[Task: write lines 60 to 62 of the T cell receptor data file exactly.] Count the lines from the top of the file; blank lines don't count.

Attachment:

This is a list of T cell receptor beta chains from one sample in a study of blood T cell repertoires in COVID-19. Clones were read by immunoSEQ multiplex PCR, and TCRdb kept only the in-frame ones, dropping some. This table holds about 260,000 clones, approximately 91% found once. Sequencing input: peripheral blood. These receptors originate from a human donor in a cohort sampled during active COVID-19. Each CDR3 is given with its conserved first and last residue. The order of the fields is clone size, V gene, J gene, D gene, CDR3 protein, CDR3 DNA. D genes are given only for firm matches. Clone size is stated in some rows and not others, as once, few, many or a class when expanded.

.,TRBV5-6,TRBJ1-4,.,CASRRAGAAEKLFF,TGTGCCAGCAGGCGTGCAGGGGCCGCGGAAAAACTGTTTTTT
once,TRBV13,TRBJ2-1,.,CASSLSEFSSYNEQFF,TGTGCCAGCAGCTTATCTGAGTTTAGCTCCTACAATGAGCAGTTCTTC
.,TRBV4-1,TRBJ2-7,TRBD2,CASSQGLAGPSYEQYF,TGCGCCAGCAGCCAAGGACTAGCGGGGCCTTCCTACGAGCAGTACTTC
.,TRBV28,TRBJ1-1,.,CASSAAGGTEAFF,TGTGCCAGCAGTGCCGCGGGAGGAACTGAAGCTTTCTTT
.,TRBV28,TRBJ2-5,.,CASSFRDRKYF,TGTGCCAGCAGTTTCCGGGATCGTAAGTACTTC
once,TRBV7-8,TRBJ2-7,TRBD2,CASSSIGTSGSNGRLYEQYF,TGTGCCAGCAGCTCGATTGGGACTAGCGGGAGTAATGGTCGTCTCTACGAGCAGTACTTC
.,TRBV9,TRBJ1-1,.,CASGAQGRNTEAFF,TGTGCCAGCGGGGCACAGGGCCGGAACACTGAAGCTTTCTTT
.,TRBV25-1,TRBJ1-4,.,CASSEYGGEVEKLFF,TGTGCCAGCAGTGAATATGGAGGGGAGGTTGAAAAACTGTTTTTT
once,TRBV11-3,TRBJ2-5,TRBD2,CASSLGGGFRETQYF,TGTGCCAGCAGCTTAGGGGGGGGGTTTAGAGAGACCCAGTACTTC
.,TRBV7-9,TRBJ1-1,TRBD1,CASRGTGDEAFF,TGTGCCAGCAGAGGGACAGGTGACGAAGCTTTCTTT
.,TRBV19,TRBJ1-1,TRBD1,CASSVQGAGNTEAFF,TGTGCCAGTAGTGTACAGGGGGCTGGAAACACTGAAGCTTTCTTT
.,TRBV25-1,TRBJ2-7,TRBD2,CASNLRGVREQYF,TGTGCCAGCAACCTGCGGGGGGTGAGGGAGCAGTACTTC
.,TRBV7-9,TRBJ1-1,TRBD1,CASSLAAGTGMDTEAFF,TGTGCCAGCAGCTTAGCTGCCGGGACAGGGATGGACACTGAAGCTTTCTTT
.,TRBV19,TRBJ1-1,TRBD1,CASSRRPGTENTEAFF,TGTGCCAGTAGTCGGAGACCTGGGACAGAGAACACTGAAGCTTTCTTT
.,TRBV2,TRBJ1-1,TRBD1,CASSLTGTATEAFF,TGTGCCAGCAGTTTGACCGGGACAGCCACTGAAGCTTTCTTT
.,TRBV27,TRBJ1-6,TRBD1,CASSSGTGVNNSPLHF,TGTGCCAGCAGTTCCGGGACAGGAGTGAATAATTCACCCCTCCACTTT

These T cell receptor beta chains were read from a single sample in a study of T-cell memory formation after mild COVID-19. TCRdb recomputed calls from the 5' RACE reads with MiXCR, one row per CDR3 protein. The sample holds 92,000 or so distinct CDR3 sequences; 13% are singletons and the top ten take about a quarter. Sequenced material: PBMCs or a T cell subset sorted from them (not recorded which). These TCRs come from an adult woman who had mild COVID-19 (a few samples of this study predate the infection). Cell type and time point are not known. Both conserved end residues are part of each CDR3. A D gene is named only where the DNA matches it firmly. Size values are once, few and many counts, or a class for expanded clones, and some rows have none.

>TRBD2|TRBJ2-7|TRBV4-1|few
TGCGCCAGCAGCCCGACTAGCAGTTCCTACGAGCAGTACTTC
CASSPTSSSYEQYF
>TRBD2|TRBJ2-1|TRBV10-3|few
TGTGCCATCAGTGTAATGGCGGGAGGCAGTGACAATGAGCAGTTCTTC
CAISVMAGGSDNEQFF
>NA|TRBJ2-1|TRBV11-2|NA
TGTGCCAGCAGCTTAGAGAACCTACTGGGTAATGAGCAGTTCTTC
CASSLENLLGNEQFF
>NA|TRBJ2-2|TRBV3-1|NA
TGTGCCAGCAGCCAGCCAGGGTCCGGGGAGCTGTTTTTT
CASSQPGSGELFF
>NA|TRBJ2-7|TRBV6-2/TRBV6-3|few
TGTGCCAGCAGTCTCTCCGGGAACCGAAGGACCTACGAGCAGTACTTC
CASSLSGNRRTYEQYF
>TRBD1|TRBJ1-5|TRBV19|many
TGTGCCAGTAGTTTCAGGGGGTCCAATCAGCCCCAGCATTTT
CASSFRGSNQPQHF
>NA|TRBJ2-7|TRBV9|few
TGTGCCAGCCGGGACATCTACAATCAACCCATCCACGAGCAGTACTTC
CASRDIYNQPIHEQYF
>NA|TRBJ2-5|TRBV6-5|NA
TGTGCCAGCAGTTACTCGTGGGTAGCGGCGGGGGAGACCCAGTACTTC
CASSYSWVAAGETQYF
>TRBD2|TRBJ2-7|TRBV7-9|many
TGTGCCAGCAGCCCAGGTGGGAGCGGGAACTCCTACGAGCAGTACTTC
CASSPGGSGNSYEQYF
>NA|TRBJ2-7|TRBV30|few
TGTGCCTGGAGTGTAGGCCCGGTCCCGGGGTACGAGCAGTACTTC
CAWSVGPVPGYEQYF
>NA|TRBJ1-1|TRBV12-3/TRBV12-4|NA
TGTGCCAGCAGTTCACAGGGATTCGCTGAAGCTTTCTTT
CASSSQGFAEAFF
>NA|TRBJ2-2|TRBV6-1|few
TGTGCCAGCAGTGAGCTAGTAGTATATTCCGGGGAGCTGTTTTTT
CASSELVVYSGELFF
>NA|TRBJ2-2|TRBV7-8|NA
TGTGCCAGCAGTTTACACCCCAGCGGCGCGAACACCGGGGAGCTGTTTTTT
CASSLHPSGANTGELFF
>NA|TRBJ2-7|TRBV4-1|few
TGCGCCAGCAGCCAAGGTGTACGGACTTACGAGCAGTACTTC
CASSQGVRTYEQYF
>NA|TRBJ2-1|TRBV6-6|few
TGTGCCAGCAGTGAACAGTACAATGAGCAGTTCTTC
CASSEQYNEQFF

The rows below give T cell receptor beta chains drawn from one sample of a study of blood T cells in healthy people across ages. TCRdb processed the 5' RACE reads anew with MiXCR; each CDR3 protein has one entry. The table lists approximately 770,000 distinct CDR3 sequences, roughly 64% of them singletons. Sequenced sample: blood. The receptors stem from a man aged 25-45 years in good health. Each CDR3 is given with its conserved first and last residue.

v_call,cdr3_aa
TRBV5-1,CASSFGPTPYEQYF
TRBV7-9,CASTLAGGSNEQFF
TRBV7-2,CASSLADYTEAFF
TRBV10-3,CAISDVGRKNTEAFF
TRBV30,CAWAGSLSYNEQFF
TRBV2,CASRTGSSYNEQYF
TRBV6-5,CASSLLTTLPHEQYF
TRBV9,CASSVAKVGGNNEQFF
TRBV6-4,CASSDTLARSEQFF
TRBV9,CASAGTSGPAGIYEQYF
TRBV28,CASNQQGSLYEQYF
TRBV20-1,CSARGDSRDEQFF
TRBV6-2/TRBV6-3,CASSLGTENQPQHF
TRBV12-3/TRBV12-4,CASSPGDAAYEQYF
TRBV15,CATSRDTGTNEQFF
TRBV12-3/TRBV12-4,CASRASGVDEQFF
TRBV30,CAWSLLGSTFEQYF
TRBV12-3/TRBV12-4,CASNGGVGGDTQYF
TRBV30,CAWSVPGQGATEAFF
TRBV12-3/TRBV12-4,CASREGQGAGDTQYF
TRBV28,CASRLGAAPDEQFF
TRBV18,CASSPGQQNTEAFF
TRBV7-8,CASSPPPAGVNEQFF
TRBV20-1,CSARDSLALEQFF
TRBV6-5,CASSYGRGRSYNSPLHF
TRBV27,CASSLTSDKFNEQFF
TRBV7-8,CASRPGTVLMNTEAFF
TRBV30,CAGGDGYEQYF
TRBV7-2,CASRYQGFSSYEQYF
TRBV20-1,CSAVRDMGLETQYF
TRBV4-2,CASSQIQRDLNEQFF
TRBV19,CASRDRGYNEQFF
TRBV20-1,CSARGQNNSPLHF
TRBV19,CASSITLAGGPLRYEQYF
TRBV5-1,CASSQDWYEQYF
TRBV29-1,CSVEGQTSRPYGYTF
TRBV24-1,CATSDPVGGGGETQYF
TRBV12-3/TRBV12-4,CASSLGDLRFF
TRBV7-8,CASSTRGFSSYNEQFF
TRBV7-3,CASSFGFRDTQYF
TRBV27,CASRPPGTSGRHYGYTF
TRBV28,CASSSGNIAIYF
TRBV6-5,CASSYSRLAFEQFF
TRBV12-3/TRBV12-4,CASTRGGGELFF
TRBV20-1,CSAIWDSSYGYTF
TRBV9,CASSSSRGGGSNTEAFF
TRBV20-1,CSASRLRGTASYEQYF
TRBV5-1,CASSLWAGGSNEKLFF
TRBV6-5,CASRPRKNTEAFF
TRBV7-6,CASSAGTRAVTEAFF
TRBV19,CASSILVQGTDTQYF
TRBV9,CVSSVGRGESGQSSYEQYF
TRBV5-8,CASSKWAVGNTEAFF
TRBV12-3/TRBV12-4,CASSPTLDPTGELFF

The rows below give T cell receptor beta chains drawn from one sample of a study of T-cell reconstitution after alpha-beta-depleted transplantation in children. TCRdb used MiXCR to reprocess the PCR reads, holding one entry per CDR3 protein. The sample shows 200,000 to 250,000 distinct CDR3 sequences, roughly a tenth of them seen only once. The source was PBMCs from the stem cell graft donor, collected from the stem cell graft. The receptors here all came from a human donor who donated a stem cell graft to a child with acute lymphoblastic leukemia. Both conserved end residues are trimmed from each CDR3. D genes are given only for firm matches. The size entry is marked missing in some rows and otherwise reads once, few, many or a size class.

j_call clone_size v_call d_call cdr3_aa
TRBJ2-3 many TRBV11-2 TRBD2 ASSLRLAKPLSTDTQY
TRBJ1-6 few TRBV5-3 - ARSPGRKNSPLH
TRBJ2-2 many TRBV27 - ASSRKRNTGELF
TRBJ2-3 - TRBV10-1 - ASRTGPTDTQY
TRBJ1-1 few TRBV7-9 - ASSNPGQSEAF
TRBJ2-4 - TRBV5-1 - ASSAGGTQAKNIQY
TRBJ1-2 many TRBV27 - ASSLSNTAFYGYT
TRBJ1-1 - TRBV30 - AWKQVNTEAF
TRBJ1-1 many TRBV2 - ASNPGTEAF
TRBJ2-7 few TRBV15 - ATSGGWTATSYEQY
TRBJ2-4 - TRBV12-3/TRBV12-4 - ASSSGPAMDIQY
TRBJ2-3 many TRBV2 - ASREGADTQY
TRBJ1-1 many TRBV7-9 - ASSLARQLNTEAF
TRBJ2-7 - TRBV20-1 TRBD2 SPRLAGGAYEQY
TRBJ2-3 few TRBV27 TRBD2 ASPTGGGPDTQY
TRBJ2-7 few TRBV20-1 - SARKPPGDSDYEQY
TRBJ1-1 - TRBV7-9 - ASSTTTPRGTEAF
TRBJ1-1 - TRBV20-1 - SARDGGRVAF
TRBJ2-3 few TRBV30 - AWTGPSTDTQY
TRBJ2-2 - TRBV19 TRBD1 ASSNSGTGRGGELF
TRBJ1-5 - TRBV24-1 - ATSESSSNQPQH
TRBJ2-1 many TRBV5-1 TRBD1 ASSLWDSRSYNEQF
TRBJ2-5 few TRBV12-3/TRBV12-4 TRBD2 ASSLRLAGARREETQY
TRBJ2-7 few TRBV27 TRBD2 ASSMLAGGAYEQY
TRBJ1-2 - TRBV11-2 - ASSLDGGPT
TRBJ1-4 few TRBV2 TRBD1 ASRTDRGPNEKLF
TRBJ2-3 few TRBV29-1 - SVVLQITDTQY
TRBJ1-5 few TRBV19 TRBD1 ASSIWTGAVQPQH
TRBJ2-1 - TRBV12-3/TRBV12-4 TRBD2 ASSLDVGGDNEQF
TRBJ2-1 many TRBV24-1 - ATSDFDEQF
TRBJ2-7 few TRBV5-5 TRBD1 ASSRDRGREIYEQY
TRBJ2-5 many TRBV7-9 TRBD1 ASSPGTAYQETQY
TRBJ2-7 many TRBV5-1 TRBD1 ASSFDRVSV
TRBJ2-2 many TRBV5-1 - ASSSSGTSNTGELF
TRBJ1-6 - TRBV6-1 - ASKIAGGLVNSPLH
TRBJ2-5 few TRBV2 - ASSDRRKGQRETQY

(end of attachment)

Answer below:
CASSQGVRTYEQYF
>NA|TRBJ2-1|TRBV6-6|few
TGTGCCAGCAGTGAACAGTACAATGAGCAGTTCTTC